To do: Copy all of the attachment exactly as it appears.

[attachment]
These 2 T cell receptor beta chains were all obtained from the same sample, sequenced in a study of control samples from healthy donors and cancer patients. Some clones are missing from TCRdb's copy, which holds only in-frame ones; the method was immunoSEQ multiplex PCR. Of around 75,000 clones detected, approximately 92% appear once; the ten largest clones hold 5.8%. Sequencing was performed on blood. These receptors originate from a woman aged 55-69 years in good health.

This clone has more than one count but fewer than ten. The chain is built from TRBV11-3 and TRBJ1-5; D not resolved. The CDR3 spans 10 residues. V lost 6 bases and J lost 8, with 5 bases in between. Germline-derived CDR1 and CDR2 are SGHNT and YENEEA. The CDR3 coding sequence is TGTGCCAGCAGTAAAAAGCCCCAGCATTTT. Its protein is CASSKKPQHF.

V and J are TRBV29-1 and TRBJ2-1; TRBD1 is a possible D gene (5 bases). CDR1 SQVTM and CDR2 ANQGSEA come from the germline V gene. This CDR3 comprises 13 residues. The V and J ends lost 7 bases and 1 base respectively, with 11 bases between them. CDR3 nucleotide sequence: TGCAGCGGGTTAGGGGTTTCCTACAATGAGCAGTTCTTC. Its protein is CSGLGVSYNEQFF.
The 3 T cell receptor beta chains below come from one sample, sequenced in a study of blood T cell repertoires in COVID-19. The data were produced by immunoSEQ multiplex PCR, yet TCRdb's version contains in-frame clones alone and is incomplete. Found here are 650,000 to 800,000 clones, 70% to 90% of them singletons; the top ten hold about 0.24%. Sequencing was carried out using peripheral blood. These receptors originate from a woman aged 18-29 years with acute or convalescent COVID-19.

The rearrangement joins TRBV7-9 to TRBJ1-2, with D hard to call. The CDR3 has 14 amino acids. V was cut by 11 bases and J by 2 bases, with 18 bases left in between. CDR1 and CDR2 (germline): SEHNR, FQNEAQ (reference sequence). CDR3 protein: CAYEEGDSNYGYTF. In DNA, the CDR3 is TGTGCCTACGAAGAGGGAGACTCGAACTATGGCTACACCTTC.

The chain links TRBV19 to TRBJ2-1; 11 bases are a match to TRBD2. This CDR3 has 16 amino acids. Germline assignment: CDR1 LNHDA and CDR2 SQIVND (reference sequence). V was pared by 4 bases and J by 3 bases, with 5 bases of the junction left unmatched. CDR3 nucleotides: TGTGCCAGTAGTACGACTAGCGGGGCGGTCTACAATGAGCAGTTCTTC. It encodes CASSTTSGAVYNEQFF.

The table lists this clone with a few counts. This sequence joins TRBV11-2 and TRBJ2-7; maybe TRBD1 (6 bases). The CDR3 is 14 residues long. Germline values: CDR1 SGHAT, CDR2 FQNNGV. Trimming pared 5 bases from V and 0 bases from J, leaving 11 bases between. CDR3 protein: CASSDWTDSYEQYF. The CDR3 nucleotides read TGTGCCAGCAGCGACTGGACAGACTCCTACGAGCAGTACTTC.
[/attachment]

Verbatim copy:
These 2 T cell receptor beta chains were all obtained from the same sample, sequenced in a study of control samples from healthy donors and cancer patients. Some clones are missing from TCRdb's copy, which holds only in-frame ones; the method was immunoSEQ multiplex PCR. Of around 75,000 clones detected, approximately 92% appear once; the ten largest clones hold 5.8%. Sequencing was performed on blood. These receptors originate from a woman aged 55-69 years in good health.

This clone has more than one count but fewer than ten. The chain is built from TRBV11-3 and TRBJ1-5; D not resolved. The CDR3 spans 10 residues. V lost 6 bases and J lost 8, with 5 bases in between. Germline-derived CDR1 and CDR2 are SGHNT and YENEEA. The CDR3 coding sequence is TGTGCCAGCAGTAAAAAGCCCCAGCATTTT. Its protein is CASSKKPQHF.

V and J are TRBV29-1 and TRBJ2-1; TRBD1 is a possible D gene (5 bases). CDR1 SQVTM and CDR2 ANQGSEA come from the germline V gene. This CDR3 comprises 13 residues. The V and J ends lost 7 bases and 1 base respectively, with 11 bases between them. CDR3 nucleotide sequence: TGCAGCGGGTTAGGGGTTTCCTACAATGAGCAGTTCTTC. Its protein is CSGLGVSYNEQFF.
The 3 T cell receptor beta chains below come from one sample, sequenced in a study of blood T cell repertoires in COVID-19. The data were produced by immunoSEQ multiplex PCR, yet TCRdb's version contains in-frame clones alone and is incomplete. Found here are 650,000 to 800,000 clones, 70% to 90% of them singletons; the top ten hold about 0.24%. Sequencing was carried out using peripheral blood. These receptors originate from a woman aged 18-29 years with acute or convalescent COVID-19.

The rearrangement joins TRBV7-9 to TRBJ1-2, with D hard to call. The CDR3 has 14 amino acids. V was cut by 11 bases and J by 2 bases, with 18 bases left in between. CDR1 and CDR2 (germline): SEHNR, FQNEAQ (reference sequence). CDR3 protein: CAYEEGDSNYGYTF. In DNA, the CDR3 is TGTGCCTACGAAGAGGGAGACTCGAACTATGGCTACACCTTC.

The chain links TRBV19 to TRBJ2-1; 11 bases are a match to TRBD2. This CDR3 has 16 amino acids. Germline assignment: CDR1 LNHDA and CDR2 SQIVND (reference sequence). V was pared by 4 bases and J by 3 bases, with 5 bases of the junction left unmatched. CDR3 nucleotides: TGTGCCAGTAGTACGACTAGCGGGGCGGTCTACAATGAGCAGTTCTTC. It encodes CASSTTSGAVYNEQFF.

The table lists this clone with a few counts. This sequence joins TRBV11-2 and TRBJ2-7; maybe TRBD1 (6 bases). The CDR3 is 14 residues long. Germline values: CDR1 SGHAT, CDR2 FQNNGV. Trimming pared 5 bases from V and 0 bases from J, leaving 11 bases between. CDR3 protein: CASSDWTDSYEQYF. The CDR3 nucleotides read TGTGCCAGCAGCGACTGGACAGACTCCTACGAGCAGTACTTC.